Trust is no longer just a nice thing to have—it’s critical for businesses in the contemporary marketplace to be able to retain their customer base and bring in new customers through great word of mouth.
The Better Business Bureau’s “5 Gestures of Trust, A New Framework to Evaluate Customer-Business Relationships,” is used to help businesses evaluate the relationships they have with their customers and, in turn, build better business experiences.
Businesses can use the report as a tool to identify practices that either increase or undermine customer trust and, ultimately, relationships. They can review the “5 Gestures of Trust” to determine where they are at, target where they want to be and plan how they will close any gaps.
The 5 things you should be doing to build trust with your business audience through your written communication
$400 billion. Yes, billion with a “b.” That’s how much poor writing costs American businesses every year. From text messages and emails to notes and jargon-filled reports, you and your employees probably spend more than half of your working day writing. Click to read more.
The gestures are, as follows, with examples:
- Honest: The most fundamental of gestures, it involves telling the truth, or simply being truthful. The business tells its customers what it should be telling them, giving them the information that is important in that moment. Examples: 1) The business asks the customer if they fully understand the transaction before finishing it. 2) The business tells the truth when it makes a mistake, such as through an announcement taking the blame for the incident.
- Transparent: The business demonstrates its willingness to disclose information that is important to customers, even if it appears to make the business more vulnerable, because it is the right thing to do. Examples: 1) The business shares its processes and decision-making. 2) The business highlights its history and management.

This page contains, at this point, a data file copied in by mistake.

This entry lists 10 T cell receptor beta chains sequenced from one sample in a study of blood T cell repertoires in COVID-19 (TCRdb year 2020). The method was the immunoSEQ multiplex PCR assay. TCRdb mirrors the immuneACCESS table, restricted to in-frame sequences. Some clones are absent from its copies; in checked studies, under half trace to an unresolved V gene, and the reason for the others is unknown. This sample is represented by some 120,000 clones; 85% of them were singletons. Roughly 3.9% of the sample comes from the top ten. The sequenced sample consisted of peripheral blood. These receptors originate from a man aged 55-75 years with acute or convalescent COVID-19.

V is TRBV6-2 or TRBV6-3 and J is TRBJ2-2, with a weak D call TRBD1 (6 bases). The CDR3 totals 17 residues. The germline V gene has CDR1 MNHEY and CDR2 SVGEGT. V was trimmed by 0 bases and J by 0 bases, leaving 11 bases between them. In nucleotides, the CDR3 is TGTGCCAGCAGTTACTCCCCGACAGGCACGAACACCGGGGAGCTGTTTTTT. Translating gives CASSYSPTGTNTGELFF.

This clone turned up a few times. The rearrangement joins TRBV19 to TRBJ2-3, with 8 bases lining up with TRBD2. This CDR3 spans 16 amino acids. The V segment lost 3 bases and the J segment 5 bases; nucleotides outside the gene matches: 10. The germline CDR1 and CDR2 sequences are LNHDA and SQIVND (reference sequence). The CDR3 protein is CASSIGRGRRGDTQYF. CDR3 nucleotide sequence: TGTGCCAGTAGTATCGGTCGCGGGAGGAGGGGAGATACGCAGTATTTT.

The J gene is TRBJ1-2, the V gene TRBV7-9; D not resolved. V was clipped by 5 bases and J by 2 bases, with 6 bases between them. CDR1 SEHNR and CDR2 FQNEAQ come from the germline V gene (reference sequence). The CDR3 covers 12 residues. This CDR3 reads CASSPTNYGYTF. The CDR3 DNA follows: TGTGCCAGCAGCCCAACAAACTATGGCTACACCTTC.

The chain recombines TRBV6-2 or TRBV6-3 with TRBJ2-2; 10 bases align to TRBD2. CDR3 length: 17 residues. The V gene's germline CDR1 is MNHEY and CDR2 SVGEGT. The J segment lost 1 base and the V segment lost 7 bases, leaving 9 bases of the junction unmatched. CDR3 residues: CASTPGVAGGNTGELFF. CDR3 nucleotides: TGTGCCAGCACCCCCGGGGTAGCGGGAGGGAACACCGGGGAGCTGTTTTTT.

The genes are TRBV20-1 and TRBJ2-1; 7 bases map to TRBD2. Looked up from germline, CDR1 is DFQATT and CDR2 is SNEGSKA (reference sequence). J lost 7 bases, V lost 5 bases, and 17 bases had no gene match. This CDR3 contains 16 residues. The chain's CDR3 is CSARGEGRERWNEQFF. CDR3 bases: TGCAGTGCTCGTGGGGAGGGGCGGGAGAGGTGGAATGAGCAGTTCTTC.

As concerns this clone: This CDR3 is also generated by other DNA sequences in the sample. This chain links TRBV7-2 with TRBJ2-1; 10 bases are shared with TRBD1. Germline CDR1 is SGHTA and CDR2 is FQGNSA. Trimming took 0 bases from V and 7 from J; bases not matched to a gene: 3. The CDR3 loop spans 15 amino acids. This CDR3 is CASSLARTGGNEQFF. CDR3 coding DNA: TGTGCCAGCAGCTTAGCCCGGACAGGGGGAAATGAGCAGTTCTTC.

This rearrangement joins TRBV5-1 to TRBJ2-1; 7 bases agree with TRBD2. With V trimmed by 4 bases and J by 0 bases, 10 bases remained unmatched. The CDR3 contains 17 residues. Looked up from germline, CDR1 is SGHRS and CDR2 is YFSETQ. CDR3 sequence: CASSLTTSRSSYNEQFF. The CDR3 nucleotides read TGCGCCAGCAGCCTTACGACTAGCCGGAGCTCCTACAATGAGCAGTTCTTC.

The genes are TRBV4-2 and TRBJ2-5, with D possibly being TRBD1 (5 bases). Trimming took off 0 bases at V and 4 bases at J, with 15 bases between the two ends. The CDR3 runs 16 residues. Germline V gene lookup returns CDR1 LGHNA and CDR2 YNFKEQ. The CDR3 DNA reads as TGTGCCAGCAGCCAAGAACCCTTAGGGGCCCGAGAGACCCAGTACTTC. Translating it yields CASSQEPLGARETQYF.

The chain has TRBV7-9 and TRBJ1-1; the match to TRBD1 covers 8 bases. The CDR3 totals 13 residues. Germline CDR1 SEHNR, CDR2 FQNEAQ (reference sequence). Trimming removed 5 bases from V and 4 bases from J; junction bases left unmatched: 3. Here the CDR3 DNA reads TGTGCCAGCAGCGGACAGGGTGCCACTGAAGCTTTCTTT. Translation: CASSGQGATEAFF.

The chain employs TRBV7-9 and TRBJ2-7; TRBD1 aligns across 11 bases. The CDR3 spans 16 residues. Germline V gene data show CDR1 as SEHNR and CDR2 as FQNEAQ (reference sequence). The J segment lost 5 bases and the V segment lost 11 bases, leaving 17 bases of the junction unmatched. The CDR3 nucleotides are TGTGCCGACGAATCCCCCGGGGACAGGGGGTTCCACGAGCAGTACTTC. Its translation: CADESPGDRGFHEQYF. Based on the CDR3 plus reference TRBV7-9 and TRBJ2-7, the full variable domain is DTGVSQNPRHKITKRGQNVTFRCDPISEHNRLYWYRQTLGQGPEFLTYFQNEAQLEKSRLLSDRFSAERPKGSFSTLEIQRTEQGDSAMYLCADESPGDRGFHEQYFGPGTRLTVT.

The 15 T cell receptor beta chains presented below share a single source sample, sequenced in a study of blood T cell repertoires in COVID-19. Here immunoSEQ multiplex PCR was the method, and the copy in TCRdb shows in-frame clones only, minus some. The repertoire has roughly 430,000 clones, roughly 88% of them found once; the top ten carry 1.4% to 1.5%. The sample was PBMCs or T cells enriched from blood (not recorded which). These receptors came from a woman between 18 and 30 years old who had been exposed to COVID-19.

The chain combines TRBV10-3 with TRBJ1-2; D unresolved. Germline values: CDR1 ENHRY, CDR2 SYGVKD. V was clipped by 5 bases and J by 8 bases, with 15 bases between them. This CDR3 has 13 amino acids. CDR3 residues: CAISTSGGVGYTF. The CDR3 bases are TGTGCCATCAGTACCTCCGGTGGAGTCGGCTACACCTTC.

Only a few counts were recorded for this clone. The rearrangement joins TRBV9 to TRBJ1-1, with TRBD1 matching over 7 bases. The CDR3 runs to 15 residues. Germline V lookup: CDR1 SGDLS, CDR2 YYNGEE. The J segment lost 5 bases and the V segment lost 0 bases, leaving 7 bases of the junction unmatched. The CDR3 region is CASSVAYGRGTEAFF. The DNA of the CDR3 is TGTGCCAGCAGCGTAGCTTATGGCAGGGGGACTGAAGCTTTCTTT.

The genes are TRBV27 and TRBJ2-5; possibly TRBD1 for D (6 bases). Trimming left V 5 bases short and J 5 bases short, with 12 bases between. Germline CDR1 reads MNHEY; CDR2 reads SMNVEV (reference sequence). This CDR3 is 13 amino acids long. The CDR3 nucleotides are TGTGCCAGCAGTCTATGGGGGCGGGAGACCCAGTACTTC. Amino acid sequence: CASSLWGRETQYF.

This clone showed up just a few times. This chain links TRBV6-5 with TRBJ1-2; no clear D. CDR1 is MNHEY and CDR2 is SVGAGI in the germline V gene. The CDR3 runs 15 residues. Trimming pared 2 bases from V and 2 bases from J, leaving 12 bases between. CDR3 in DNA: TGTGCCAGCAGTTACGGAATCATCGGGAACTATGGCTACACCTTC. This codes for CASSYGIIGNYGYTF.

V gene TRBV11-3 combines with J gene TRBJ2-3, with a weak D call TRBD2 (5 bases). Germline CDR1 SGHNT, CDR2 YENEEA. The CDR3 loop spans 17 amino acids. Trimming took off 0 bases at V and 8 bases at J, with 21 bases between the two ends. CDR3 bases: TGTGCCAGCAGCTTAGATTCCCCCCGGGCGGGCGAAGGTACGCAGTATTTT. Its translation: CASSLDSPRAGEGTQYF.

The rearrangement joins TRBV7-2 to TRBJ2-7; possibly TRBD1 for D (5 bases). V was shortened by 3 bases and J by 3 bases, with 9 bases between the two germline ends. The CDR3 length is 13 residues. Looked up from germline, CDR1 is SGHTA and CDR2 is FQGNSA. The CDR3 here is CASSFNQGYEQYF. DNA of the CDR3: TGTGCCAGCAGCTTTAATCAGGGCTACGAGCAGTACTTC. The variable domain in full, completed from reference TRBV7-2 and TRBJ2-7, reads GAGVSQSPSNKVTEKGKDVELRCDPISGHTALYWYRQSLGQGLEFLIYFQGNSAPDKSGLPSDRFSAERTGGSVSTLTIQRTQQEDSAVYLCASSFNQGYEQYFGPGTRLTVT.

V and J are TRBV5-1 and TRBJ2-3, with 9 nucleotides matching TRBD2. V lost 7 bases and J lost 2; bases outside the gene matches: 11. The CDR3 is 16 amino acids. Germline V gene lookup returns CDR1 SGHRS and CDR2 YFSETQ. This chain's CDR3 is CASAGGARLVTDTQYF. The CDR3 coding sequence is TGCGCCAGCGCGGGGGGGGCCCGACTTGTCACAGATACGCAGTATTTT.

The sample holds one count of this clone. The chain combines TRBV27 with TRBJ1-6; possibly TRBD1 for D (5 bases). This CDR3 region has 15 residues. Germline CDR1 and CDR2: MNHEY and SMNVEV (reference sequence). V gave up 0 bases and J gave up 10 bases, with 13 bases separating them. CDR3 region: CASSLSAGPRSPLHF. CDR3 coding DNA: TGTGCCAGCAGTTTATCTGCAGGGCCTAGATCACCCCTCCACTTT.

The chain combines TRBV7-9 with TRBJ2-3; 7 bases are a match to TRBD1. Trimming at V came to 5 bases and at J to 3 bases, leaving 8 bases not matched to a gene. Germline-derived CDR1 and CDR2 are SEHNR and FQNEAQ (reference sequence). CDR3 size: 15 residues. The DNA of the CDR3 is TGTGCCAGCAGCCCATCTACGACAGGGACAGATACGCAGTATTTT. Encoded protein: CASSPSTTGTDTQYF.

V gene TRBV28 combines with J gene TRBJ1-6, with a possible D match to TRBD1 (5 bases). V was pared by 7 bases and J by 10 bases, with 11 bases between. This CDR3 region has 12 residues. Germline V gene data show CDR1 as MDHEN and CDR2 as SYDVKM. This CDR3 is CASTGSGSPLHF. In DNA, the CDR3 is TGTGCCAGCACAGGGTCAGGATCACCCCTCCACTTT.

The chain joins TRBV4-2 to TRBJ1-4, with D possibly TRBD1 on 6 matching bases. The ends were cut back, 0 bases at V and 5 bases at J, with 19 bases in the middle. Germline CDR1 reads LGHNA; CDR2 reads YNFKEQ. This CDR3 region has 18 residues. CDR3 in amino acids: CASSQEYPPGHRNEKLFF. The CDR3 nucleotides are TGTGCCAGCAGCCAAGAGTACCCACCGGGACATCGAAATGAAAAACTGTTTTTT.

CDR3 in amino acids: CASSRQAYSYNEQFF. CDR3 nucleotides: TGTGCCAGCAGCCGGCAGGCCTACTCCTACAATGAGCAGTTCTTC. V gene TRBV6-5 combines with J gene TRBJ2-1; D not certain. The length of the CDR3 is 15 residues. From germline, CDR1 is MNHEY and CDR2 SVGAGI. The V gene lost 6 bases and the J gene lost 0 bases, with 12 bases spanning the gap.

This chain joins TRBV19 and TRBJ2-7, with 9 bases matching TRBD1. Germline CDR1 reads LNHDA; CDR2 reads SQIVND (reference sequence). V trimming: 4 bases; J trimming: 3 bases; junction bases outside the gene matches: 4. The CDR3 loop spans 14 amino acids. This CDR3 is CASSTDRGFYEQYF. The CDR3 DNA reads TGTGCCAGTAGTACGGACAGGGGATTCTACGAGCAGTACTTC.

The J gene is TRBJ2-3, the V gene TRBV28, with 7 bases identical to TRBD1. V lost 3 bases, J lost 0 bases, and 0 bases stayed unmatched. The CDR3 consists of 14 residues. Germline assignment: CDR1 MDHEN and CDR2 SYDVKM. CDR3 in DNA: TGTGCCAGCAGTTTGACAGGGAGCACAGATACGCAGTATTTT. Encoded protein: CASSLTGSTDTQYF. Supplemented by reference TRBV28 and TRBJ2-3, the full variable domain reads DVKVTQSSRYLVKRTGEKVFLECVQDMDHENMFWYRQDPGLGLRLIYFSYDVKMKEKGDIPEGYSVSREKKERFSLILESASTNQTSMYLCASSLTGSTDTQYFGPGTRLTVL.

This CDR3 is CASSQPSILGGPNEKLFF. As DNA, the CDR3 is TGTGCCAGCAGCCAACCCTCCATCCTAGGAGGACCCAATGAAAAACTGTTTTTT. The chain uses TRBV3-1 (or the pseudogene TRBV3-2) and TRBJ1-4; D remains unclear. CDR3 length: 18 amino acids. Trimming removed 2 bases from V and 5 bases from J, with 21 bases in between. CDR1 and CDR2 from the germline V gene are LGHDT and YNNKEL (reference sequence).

- Proactive: The business takes steps to ensure customer satisfaction without the customer making the request and responds quickly to customer requests. Examples: 1) The business finds ways to save the customer money through responsive pricing. 2) Salespeople listen to the customer’s needs and make suggestions based on those needs, not on potential sales.
- Humble: The business believes its success is due, in part, to its customers and the community, treating both as partners, considering them when making company decisions and showing genuine appreciation for any patronage. Examples: 1) The business gives customer service priority over other business tasks. 2) The business protects customers against the choices that may be detrimental to them.
- Equitable: The business gives its customers equal power in the relationship and any transactions. Examples: 1) The business uses simple contracts, highlighting, and not hiding, the information that is favorable and important to its customers. 2) The business has generous return policies.
The gestures, or lack thereof, can determine whether consumers trust and connect with a business and want to maintain that lasting relationship.